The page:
Savers are those people who are religious about putting a portion of their paycheque into a retirement or savings account. Savers are surprisingly upbeat these days. The recession has barely fazed them.
According to the survey, which was done in the U.S. for HSBC bank, most savers haven’t chopped their spending. They eat out just as often now as when the Dow hit 14,000. As for holding back on large purchases, forget it. If they need a new car, or a new fridge, or TV set, they buy it. Less than a third think cutting back spending would improve their financial situation.
The truth is that people who regularly set aside money have little reason to panic. First, they have gotten used to living on less already. (Most bank 10% or more of each paycheque.) Second, with all that money saved, they’re able to deal with a host of emergencies, everything from a leaky roof to losing their job better than most.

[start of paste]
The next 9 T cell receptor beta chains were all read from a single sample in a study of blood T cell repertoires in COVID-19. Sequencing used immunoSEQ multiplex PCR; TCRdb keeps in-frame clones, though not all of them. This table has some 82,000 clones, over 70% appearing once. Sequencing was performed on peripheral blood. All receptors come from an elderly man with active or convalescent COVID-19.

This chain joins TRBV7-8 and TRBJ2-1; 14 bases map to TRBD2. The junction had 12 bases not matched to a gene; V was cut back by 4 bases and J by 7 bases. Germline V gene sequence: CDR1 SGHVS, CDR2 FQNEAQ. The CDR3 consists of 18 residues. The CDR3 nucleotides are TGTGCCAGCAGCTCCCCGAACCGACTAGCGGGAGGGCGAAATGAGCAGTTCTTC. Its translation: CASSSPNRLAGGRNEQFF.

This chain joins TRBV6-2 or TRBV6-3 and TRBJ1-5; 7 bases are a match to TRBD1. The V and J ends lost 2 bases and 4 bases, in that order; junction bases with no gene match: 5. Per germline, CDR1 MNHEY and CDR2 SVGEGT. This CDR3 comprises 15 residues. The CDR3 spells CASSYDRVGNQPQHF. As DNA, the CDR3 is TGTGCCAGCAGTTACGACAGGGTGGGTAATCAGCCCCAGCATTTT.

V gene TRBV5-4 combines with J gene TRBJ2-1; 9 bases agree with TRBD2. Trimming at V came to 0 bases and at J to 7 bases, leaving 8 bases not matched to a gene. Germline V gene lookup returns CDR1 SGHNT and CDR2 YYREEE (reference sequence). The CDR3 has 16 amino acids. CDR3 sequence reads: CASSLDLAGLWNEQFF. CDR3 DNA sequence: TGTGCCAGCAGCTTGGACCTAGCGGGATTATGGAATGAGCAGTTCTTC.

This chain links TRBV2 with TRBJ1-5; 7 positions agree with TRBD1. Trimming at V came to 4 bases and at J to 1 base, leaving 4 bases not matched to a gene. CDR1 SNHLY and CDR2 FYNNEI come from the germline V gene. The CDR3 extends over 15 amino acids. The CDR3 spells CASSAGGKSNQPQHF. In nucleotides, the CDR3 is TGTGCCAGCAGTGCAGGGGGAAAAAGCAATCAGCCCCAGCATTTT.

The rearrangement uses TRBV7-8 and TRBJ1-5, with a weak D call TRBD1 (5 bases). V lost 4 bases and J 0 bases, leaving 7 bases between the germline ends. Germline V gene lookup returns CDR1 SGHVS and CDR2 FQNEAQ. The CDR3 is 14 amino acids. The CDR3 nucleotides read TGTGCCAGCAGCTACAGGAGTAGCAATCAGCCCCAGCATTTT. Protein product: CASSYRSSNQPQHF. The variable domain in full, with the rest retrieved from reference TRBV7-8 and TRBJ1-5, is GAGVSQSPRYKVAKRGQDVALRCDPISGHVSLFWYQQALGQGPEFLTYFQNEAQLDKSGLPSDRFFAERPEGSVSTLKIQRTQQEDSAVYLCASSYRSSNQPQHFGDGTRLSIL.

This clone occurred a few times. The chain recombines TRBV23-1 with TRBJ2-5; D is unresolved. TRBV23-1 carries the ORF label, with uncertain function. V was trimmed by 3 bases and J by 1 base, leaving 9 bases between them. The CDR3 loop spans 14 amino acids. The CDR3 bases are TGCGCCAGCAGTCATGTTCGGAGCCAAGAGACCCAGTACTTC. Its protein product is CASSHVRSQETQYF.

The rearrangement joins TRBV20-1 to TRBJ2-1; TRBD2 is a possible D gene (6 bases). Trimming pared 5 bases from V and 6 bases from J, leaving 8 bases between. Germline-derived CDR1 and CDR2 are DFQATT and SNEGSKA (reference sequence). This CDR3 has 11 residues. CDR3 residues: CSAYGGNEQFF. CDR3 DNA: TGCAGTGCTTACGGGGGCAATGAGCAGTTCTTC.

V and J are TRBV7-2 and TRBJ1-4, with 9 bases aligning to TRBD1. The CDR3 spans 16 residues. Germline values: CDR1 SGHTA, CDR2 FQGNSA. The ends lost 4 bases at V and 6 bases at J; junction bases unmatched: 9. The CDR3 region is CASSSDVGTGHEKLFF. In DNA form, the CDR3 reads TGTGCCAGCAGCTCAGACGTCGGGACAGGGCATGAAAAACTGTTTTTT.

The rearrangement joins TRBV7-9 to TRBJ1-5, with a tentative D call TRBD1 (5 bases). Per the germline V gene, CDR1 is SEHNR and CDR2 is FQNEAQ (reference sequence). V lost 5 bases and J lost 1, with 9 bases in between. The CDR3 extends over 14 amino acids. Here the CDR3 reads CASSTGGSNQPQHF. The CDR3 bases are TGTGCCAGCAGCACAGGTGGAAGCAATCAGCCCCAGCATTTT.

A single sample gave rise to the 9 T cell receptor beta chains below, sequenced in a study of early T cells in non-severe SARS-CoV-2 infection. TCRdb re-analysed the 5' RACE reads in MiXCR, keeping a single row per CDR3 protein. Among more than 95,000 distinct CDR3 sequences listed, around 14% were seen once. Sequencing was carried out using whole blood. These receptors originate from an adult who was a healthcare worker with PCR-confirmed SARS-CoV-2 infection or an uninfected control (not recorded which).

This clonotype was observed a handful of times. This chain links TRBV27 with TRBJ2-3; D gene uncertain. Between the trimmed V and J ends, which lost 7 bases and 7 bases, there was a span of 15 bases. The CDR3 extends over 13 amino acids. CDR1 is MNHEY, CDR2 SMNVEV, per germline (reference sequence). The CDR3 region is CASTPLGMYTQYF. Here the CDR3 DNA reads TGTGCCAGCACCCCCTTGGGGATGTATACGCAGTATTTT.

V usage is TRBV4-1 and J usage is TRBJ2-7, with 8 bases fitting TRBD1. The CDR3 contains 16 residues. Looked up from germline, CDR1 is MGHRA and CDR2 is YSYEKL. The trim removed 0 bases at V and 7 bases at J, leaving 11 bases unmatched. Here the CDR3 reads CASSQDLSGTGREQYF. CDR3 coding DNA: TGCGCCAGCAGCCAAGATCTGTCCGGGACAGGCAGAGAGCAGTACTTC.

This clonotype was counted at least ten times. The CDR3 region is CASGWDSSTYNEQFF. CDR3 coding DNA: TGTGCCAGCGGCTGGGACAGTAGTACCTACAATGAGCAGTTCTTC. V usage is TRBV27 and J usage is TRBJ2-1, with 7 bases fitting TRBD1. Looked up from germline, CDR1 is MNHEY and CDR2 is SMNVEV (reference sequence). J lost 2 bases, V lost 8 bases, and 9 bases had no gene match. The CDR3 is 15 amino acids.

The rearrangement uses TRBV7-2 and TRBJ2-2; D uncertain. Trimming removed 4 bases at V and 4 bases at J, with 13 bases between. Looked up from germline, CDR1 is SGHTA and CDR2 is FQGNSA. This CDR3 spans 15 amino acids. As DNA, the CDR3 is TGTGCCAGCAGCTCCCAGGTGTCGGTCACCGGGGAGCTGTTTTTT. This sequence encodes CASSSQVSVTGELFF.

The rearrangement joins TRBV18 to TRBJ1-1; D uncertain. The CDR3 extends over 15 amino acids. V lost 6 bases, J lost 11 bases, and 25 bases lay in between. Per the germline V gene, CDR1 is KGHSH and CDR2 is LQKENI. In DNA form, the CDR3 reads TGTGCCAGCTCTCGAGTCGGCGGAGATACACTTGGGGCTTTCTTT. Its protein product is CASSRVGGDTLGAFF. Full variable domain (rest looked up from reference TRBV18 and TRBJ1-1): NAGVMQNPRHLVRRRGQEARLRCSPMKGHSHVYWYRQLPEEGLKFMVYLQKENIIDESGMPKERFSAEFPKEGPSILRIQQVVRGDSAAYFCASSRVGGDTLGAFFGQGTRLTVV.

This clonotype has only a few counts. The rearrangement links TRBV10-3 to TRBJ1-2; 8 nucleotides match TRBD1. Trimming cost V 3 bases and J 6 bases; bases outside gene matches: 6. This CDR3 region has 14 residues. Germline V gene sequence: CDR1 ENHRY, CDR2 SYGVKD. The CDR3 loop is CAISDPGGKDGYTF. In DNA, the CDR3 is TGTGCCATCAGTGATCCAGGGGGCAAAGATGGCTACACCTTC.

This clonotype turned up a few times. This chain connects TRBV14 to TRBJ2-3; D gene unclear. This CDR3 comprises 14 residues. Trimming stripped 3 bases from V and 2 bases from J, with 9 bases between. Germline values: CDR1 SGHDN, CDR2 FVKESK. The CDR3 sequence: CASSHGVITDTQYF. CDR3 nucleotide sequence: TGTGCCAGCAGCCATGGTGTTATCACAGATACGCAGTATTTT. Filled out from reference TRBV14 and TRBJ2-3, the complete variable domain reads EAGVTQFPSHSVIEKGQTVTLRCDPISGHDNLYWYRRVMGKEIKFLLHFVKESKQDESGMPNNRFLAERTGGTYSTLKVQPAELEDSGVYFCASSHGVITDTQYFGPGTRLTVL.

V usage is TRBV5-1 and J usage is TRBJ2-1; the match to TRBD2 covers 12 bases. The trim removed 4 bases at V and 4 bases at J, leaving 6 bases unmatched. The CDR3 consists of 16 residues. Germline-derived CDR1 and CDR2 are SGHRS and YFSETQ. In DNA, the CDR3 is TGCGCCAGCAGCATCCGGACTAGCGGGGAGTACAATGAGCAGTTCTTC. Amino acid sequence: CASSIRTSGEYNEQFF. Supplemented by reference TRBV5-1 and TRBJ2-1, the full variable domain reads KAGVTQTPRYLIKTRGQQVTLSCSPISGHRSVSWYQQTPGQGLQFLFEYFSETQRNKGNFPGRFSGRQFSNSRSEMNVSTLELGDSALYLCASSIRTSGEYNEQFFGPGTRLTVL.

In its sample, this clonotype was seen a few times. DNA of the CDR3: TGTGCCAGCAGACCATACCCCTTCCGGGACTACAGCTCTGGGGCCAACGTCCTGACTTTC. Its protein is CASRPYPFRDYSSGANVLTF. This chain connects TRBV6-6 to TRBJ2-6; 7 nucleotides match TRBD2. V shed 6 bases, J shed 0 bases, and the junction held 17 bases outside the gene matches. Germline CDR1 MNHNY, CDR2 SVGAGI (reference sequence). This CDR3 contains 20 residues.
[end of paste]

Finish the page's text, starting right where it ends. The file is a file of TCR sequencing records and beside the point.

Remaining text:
The interesting thing about savers is they’re not saving for anything in particular. You can’t say the same about non-savers. For instance, 30% of non-savers set aside money for their vacation. Only 18% of savers do that. In other words, savers save because it’s a good idea. Non-savers do it to blow the money later.
You’d think this recession has taught us all to become savers. Unfortunately, that may be asking too much. As the HSBC study found, the majority of people polled (85%) are now trying to save more and spend less. But almost three-quarters of them have no qualms returning to their spendthrift ways once the economy improves.